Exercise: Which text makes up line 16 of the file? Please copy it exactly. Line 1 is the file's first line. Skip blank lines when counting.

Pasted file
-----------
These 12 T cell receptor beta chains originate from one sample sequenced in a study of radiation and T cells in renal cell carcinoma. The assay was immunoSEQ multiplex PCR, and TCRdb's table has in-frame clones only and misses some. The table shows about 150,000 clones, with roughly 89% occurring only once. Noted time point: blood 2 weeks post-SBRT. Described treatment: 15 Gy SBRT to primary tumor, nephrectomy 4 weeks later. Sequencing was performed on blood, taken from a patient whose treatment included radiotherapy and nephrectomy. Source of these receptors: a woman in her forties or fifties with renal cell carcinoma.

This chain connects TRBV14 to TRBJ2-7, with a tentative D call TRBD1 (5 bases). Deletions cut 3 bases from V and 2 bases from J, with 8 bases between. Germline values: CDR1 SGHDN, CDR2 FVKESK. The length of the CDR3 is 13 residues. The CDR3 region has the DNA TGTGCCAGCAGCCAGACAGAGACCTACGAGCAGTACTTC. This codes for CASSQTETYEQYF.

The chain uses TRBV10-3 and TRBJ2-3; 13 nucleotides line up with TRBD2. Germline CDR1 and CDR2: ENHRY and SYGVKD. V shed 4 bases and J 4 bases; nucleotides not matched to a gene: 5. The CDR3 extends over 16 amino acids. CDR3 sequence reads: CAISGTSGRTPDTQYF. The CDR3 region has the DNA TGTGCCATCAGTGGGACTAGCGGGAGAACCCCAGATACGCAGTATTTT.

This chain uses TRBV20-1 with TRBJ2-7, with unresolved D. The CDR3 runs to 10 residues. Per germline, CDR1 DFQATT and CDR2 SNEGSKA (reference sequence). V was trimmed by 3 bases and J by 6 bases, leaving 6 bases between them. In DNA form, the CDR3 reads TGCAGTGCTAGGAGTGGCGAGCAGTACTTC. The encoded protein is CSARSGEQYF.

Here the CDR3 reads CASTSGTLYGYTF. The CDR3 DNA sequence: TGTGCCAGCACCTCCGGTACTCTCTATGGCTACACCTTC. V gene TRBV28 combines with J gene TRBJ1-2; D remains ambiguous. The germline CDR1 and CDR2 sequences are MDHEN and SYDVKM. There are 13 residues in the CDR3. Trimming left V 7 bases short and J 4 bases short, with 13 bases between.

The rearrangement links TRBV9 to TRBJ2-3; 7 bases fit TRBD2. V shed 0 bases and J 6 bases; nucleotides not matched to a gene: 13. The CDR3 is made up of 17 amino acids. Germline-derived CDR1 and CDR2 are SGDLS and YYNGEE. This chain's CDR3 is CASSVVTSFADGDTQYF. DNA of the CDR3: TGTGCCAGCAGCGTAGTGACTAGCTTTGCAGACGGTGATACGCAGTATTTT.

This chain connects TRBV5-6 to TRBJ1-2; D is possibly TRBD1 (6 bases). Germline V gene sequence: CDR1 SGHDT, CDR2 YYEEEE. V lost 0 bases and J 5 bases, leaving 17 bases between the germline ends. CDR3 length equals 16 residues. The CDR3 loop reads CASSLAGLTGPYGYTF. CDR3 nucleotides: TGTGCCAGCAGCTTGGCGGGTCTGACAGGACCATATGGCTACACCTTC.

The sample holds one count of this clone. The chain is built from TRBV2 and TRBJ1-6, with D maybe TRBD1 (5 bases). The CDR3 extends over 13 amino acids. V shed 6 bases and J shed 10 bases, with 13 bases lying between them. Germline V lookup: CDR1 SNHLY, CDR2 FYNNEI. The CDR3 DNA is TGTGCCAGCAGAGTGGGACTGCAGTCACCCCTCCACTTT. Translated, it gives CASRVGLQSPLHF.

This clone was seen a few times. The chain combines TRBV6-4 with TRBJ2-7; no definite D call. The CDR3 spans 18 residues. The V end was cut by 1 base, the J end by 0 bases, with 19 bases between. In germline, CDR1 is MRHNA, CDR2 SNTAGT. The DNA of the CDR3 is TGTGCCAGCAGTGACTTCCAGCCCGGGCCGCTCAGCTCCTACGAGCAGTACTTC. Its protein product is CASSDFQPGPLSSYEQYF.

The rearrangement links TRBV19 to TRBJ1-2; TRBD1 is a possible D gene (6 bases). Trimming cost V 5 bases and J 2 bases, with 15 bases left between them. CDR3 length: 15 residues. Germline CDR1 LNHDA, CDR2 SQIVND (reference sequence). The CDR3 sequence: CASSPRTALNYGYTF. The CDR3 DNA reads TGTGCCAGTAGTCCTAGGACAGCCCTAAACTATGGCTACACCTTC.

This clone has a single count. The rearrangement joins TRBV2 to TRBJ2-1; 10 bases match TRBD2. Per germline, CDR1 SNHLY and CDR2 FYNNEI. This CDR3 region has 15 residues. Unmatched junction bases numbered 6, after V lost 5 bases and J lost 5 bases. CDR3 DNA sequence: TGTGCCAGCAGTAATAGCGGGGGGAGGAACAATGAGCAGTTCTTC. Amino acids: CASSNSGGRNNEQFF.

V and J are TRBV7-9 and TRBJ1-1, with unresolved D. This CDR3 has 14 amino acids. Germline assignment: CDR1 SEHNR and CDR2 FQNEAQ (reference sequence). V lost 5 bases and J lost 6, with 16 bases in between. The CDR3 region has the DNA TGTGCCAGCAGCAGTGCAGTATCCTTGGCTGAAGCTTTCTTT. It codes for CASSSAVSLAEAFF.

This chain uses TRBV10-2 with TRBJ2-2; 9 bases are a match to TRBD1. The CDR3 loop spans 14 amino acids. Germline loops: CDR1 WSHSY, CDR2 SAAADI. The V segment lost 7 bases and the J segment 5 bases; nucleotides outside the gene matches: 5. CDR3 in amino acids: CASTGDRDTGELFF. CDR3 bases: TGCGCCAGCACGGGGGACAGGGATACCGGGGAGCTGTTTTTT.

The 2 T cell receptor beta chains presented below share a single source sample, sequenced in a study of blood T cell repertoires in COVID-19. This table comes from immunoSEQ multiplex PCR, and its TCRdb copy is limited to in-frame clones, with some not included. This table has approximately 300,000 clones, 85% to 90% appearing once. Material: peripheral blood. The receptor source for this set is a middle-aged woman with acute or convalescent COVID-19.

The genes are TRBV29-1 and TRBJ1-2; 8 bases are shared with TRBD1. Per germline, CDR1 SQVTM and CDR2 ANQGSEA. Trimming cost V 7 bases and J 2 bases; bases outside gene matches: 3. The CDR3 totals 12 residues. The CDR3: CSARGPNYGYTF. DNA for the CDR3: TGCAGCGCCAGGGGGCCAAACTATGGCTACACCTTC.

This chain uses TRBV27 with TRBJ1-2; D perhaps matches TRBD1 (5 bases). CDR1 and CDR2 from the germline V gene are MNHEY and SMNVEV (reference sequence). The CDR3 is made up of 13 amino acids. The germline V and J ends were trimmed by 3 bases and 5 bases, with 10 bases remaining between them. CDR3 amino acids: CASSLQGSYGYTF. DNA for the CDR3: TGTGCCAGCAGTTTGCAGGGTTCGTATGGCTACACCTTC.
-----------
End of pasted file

This chain uses TRBV27 with TRBJ1-2; D perhaps matches TRBD1 (5 bases). CDR1 and CDR2 from the germline V gene are MNHEY and SMNVEV (reference sequence). The CDR3 is made up of 13 amino acids. The germline V and J ends were trimmed by 3 bases and 5 bases, with 10 bases remaining between them. CDR3 amino acids: CASSLQGSYGYTF. DNA for the CDR3: TGTGCCAGCAGTTTGCAGGGTTCGTATGGCTACACCTTC.